For a few, this is probably true. Life really is too crazy for and these writers barely can get writing time in amongst all their other responsibilities. But for most, it’s all about priorities, and while I’ve met plenty of authors who say they don’t have time to market, I’ve also found that those authors somehow always have time for their favorite tv shows, etc. (And because we’re storytellers, most authors follow numerous TV shows every season! Not just one or two). So is it really that you don’t have time to market? Or is the issue that you’re unwilling to move around/give up other things in your life to make room for marketing?
AND let me point out, that if in order to make room for marketing, you feel you need to cut into your writing time, then that is very telling as to where writing falls on your list of priorities…right at the very bottom.
Something to think about. I’m not saying we shouldn’t have down time or entertainment time. I’m just saying that for many of us (myself included) that time takes up way too much of our week.
4. My efforts to market my book go nowhere. It’s a waste.
It would be great if marketing efforts always got immediate results. But they don’t! That’s not how people shop. Think about the last book you read that was by an author you didn’t know…
Chances are you didn’t run out and buy it the first time you saw an ad or the first time a friend mentioned that it was good. You didn’t add it to your shopping cart the first time you saw it on BarnesAndNoble.com or the first time you spotted it on the shelf. Instead, it was only after you’d seen it in a number of these places that you realized you should probably check it out. And even then, the act of actually buying the book was probably the result of some coupon or some promo or some final piece of marketing that pushed you over the edge.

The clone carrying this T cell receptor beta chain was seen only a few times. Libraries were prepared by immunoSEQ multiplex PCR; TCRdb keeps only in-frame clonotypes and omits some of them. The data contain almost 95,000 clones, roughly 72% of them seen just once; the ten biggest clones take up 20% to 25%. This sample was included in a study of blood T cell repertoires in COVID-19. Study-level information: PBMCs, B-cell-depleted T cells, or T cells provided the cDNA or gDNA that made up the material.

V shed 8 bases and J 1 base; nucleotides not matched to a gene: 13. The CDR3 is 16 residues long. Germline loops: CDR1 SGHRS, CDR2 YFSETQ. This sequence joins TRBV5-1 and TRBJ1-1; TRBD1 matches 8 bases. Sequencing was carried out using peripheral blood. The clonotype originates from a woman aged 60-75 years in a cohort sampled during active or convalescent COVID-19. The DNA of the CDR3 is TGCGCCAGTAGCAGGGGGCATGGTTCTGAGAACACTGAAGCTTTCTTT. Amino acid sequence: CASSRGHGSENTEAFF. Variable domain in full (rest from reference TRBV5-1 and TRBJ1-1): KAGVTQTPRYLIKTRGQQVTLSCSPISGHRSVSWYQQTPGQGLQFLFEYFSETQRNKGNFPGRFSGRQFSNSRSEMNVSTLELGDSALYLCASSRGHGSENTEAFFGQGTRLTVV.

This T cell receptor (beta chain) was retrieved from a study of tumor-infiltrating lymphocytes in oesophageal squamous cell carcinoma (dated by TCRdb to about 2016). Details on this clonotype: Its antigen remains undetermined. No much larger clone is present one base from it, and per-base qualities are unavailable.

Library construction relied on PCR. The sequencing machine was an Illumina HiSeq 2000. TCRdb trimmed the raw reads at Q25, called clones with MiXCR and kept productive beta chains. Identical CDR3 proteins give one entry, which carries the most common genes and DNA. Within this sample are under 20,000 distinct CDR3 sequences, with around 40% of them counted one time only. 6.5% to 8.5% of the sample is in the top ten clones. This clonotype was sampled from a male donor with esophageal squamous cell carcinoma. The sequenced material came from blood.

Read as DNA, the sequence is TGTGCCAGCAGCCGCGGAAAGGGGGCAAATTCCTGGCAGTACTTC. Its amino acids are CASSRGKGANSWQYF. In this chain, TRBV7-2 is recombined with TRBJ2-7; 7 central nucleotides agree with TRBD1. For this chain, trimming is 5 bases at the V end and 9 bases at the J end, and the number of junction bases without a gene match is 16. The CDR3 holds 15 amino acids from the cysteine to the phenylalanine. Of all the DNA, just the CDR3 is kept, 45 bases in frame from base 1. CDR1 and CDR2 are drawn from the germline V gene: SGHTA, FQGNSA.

This is why marketing takes time. People are choosey about their books. They are especially choosey about the books they spend money on. So keep at it. The more touchpoints you can have with your potential readers, the faster you’ll be able to push them toward making the purchase decision.
5. Publishers aren’t going to be impressed by my silly ideas and pathetic numbers.
If you write nonfiction, then yeah…this isn’t a misconception; it’s truth. But if you write fiction, an author who is doing something is a million times more appealing than an author doing nothing. So while you may feel as though your numbers don’t impress and your strategies are n00bish, remember that fiction houses aren’t always expecting to be blown away. They just want to know that you think of this like a business. You recognize the need to try. And you’re willing to do what it takes.
When it comes time to presenting your platform, try to think outside the box. Try to show your growth over time or show examples of strategies that you believe have worked in the past for you. If you can communicate that you’ve had some success and that you are on the right track, then you’re going to be able to position yourself as an author who is moving forward. And no matter how small your actual numbers, it will cast you in a positive light.
My husband works in development for a non-profit, and he often says his job is about developing relationships. When you mentioned our marketing is about relationships, a light bulb turned on for me. Thanks so much!
Thank you so much for this post, Amanda! I recently started a blog and have experienced some of the challenges you described. I think the most difficult obstacle for me to overcome to start marketing without being a published author was having to put myself out there and call myself an “author” (or at least an aspiring one) without anything to show for it yet. My tendency is still to think of marketing as applying to a particular product rather than an author as a person, but I’m working on adjusting my perception by reading things like this 🙂